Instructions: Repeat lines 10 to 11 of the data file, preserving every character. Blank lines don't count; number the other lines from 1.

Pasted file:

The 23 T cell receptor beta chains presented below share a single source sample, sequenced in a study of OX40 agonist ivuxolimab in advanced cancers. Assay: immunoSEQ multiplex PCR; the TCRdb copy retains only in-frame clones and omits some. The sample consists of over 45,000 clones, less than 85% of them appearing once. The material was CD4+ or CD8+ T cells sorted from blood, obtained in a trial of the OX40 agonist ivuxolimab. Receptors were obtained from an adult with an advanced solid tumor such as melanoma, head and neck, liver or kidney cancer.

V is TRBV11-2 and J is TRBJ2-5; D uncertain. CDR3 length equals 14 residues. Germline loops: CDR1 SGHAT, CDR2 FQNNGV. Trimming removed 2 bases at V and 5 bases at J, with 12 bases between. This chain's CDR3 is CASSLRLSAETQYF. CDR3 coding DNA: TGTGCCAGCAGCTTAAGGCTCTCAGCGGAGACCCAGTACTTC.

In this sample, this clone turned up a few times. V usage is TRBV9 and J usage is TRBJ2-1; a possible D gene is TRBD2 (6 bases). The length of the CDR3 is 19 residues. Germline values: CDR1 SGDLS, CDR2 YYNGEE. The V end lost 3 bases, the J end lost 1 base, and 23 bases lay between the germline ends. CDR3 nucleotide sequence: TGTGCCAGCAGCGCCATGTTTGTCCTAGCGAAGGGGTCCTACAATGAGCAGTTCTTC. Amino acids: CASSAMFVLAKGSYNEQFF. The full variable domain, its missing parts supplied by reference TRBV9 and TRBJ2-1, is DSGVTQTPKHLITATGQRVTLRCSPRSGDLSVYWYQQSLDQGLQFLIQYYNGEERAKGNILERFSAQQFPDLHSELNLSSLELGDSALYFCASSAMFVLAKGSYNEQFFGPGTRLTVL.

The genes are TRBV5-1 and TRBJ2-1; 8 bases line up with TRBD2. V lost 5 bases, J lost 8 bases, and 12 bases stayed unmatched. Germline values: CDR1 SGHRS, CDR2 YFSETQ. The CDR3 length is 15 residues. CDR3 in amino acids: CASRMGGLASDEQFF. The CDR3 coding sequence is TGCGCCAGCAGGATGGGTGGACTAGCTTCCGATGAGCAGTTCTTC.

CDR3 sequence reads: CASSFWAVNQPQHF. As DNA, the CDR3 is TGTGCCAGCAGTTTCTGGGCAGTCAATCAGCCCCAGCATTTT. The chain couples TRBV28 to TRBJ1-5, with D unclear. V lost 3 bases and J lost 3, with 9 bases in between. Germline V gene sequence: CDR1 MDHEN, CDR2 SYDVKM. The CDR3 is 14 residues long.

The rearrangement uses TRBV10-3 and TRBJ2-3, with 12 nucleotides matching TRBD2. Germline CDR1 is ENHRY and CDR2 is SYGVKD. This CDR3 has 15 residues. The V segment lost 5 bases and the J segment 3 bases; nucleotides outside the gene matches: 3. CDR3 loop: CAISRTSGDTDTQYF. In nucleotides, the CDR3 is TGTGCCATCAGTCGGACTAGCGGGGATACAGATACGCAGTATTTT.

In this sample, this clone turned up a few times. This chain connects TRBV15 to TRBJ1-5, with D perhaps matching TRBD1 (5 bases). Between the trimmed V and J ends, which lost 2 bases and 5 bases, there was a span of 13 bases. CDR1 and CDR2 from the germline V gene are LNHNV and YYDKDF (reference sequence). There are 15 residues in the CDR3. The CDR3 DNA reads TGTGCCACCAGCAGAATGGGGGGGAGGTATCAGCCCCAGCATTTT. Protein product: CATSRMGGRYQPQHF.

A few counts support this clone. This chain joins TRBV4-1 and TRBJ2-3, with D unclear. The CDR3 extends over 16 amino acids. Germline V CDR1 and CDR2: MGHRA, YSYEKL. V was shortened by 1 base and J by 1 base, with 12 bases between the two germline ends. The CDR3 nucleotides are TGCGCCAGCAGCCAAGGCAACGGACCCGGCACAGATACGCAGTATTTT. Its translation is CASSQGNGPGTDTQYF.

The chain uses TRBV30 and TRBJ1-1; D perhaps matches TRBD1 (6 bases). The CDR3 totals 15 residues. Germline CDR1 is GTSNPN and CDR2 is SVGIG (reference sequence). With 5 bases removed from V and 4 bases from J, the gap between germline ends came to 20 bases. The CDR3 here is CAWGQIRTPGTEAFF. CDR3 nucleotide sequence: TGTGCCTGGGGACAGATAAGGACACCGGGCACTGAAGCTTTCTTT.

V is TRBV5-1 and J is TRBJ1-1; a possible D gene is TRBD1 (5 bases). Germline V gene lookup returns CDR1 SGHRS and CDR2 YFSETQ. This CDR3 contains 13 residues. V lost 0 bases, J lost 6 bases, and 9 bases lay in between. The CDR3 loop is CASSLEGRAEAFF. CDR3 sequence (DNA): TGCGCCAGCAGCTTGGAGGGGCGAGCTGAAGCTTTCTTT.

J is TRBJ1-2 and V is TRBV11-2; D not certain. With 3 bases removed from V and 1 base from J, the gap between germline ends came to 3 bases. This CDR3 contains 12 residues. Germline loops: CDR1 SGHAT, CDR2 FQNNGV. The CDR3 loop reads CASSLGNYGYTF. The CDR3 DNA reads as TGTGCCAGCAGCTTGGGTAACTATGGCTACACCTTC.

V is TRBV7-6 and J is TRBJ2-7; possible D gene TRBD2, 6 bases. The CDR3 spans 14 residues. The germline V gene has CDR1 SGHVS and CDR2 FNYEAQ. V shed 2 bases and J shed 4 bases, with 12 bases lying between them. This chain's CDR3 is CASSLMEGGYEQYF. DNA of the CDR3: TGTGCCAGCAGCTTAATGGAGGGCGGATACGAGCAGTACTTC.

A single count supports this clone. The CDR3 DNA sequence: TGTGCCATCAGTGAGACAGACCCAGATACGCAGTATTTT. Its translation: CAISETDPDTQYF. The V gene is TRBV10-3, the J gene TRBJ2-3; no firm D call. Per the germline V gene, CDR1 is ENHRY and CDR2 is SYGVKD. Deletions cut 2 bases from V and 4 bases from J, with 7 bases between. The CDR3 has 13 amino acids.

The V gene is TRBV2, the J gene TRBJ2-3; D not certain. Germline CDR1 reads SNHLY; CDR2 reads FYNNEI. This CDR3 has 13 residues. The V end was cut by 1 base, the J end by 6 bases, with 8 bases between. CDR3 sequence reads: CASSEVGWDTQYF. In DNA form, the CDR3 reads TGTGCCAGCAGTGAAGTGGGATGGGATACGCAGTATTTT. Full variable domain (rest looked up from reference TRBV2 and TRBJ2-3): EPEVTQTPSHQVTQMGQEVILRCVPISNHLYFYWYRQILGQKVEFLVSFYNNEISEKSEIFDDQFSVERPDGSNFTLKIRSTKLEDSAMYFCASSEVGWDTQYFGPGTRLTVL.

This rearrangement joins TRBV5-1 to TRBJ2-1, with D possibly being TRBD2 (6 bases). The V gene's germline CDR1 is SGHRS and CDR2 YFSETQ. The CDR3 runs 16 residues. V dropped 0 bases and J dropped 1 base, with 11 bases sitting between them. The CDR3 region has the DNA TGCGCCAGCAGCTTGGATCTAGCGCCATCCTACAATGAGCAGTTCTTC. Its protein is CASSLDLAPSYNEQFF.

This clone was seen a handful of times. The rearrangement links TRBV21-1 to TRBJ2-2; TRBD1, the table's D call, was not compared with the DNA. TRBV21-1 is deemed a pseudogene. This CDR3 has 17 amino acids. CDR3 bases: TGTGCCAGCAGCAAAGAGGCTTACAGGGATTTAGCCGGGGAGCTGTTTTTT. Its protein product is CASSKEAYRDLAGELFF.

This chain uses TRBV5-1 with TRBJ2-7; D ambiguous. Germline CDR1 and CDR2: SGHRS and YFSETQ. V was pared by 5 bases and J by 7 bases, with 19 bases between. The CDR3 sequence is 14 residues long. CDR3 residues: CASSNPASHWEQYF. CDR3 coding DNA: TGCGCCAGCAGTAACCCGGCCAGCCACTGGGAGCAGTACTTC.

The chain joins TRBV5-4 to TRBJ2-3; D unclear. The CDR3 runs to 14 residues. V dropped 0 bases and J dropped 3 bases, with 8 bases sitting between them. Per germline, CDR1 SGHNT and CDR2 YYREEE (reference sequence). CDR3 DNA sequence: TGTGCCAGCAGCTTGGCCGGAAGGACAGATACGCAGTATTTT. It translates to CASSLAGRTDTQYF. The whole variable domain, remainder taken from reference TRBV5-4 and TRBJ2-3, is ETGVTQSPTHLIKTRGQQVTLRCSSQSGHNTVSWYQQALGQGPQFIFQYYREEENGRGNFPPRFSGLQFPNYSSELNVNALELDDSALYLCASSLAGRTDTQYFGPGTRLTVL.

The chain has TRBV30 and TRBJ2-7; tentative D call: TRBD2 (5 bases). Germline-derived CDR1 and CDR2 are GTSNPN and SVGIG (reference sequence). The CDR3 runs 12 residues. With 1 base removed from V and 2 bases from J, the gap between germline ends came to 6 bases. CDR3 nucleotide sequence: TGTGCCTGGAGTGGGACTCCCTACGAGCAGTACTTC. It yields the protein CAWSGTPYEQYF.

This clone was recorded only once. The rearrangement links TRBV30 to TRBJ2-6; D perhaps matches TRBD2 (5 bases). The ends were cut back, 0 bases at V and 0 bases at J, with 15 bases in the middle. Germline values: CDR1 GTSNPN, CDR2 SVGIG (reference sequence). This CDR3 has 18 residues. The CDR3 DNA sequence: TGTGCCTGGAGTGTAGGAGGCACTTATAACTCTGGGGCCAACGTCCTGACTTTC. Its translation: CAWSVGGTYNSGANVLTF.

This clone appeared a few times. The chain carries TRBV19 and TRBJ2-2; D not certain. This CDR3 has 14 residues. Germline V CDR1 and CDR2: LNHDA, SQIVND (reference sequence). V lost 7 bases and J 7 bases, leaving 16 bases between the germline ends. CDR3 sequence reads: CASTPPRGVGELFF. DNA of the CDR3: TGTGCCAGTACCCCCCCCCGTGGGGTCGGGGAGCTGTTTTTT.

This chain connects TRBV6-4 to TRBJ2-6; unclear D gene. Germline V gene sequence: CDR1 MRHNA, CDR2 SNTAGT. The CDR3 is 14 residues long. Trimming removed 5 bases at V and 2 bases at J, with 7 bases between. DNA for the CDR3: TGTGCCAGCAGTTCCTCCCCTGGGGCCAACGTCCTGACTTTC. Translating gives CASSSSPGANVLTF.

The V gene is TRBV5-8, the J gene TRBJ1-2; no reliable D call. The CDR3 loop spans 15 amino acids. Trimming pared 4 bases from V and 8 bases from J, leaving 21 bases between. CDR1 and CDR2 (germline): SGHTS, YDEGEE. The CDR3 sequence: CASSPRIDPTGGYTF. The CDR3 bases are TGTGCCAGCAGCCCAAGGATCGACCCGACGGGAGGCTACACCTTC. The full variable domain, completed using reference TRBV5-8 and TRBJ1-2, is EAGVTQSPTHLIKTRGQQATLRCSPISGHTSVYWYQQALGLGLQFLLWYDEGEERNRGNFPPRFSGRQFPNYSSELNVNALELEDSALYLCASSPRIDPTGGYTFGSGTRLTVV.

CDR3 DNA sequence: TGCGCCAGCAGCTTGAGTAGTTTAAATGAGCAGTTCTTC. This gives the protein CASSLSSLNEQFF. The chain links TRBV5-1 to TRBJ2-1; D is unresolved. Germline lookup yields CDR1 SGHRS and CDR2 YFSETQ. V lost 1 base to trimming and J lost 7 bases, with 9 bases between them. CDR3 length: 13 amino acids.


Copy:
V is TRBV5-1 and J is TRBJ1-1; a possible D gene is TRBD1 (5 bases). Germline V gene lookup returns CDR1 SGHRS and CDR2 YFSETQ. This CDR3 contains 13 residues. V lost 0 bases, J lost 6 bases, and 9 bases lay in between. The CDR3 loop is CASSLEGRAEAFF. CDR3 sequence (DNA): TGCGCCAGCAGCTTGGAGGGGCGAGCTGAAGCTTTCTTT.

J is TRBJ1-2 and V is TRBV11-2; D not certain. With 3 bases removed from V and 1 base from J, the gap between germline ends came to 3 bases. This CDR3 contains 12 residues. Germline loops: CDR1 SGHAT, CDR2 FQNNGV. The CDR3 loop reads CASSLGNYGYTF. The CDR3 DNA reads as TGTGCCAGCAGCTTGGGTAACTATGGCTACACCTTC.